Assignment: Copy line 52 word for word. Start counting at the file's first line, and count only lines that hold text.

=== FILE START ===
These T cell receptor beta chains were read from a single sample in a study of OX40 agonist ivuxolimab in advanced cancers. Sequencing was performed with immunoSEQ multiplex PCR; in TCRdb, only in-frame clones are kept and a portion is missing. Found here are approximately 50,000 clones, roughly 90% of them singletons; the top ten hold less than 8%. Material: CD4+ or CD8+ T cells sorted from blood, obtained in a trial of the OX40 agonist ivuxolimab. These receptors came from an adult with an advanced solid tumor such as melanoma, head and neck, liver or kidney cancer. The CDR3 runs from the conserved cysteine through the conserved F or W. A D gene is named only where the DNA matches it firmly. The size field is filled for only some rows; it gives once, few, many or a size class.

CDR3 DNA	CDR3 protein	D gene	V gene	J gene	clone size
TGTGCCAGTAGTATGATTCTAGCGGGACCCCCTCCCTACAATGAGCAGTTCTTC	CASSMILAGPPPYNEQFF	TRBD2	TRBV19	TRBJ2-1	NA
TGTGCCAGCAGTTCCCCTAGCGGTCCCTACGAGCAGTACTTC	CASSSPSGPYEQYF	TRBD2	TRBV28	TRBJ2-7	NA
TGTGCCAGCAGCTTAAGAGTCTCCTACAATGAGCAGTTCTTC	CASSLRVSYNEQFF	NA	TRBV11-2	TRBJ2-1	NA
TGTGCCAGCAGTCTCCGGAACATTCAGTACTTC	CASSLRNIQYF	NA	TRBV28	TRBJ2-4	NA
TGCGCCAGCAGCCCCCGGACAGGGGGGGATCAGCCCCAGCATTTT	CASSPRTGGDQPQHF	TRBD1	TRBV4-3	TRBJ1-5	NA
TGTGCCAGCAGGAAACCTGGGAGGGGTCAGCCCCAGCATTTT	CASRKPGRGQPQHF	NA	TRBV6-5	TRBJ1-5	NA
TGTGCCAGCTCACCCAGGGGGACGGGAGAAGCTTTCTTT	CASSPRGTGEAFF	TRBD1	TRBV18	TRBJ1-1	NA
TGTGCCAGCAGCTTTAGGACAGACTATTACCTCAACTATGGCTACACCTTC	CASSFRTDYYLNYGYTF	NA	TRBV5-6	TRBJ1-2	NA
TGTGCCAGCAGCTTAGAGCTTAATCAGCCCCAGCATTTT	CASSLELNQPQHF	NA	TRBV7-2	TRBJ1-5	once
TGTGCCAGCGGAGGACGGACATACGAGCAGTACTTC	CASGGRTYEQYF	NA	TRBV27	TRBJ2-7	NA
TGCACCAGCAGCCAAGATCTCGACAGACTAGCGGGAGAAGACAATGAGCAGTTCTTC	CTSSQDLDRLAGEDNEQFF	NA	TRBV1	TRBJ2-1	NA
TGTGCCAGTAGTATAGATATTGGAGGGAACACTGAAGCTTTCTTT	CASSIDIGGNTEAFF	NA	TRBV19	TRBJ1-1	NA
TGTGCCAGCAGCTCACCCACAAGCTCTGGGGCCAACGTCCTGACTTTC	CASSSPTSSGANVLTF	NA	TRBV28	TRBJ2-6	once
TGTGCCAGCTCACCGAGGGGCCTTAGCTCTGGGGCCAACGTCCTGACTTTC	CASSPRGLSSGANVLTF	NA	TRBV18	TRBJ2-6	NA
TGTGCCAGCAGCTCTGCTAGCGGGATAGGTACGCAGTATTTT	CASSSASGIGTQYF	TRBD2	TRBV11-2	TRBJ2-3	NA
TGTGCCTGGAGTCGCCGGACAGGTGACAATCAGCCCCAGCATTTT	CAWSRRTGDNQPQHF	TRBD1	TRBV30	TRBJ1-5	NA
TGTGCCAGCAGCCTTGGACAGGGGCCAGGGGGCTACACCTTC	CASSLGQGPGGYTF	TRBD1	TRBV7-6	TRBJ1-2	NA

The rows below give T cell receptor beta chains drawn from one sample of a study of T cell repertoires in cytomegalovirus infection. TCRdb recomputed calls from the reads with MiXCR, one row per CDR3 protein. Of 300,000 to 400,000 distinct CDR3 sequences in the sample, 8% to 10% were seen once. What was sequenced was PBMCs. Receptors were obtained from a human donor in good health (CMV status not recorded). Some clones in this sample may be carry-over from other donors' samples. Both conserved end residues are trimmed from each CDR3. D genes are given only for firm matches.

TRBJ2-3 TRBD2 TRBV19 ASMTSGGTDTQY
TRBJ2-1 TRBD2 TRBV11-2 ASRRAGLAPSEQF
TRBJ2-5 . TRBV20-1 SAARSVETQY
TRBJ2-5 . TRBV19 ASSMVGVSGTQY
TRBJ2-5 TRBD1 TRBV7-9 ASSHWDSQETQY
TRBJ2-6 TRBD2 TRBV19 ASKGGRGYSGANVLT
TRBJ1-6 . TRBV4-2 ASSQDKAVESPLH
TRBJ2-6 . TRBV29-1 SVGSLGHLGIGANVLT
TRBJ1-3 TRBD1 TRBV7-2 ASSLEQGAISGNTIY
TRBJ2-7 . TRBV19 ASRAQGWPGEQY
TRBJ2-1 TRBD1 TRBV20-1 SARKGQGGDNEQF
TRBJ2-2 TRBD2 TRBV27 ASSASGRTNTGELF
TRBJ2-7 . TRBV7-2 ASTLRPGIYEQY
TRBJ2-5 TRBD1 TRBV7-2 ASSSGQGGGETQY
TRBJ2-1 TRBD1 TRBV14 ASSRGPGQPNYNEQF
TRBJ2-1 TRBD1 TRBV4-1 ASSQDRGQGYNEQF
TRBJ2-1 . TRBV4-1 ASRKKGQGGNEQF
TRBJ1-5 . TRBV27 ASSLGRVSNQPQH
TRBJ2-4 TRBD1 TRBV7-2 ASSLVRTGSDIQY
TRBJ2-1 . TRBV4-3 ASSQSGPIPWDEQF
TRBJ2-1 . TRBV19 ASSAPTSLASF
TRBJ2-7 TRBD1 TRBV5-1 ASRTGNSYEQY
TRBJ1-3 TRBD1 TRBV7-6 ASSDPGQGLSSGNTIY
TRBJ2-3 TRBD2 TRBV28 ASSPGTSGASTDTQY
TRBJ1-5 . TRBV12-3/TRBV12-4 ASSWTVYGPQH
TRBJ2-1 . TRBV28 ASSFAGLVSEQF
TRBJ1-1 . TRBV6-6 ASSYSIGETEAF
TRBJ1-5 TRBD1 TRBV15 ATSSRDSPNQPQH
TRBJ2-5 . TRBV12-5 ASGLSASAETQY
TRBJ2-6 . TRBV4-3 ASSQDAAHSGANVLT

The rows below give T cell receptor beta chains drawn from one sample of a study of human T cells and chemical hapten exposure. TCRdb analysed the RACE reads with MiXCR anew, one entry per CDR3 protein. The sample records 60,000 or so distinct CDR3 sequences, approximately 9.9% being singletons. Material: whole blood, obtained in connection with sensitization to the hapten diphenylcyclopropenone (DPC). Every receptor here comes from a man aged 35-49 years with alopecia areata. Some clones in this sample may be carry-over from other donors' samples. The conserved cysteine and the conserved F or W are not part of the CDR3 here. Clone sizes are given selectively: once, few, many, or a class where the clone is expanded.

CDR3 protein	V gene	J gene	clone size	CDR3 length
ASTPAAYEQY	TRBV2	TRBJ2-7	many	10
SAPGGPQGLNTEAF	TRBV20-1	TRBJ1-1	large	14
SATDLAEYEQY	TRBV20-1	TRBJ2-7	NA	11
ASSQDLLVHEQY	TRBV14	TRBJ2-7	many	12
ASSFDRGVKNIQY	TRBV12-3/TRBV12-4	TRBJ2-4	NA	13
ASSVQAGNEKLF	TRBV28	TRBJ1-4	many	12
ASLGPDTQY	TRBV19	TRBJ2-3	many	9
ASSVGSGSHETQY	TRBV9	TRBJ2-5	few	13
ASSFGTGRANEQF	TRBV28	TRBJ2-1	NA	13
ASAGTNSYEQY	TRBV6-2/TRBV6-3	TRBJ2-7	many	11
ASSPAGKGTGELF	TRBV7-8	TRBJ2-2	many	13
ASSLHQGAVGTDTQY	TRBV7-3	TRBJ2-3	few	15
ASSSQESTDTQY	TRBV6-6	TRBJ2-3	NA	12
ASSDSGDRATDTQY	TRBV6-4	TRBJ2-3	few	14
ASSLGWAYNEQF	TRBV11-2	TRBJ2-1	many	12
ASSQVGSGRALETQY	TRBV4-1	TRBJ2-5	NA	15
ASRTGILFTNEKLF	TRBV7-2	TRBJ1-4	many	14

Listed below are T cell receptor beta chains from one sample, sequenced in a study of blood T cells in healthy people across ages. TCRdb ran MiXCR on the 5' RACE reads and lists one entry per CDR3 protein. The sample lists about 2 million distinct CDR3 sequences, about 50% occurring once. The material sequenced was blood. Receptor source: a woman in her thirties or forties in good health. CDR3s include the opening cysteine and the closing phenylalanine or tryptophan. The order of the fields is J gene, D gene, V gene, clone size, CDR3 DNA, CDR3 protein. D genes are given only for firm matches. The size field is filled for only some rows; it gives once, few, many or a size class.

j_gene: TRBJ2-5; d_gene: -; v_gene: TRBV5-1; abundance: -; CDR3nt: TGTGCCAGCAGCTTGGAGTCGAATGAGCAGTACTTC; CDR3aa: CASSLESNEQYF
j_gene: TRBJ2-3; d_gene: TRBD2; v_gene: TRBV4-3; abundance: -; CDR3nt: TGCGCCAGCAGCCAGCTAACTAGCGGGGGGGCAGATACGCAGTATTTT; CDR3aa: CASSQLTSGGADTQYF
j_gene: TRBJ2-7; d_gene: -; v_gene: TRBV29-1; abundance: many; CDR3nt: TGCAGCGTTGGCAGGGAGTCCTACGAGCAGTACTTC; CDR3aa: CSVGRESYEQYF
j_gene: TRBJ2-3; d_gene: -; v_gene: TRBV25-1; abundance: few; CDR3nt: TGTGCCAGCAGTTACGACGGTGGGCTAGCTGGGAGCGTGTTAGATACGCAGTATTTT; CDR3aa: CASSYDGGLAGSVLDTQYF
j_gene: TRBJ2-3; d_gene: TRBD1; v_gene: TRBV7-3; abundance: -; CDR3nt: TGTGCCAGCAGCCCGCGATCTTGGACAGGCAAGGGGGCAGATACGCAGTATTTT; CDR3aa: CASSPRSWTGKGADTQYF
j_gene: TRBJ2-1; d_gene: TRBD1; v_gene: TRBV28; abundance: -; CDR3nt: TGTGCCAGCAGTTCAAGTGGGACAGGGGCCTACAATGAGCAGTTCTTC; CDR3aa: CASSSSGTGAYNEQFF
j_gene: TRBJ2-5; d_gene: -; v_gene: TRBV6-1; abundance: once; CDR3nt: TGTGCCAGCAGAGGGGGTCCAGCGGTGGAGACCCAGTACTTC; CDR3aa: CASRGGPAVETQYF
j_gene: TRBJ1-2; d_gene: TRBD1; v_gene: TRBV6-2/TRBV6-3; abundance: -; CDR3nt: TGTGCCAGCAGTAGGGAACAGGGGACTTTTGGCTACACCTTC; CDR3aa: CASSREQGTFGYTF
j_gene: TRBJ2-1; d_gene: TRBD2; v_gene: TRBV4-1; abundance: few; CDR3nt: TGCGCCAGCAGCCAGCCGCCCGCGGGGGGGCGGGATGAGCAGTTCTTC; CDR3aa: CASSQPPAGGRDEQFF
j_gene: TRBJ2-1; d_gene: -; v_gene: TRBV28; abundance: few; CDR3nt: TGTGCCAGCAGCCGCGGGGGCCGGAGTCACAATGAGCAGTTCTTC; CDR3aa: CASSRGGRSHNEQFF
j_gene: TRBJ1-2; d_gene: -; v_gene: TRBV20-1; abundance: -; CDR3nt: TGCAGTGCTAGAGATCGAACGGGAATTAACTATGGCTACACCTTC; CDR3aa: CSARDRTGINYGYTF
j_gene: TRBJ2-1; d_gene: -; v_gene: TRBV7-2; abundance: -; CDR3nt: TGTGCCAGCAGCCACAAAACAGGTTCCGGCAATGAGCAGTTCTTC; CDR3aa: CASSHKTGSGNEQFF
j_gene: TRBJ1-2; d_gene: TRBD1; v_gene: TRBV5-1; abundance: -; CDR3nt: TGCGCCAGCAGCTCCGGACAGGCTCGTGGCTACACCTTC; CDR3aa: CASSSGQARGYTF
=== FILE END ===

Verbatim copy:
CDR3 protein	V gene	J gene	clone size	CDR3 length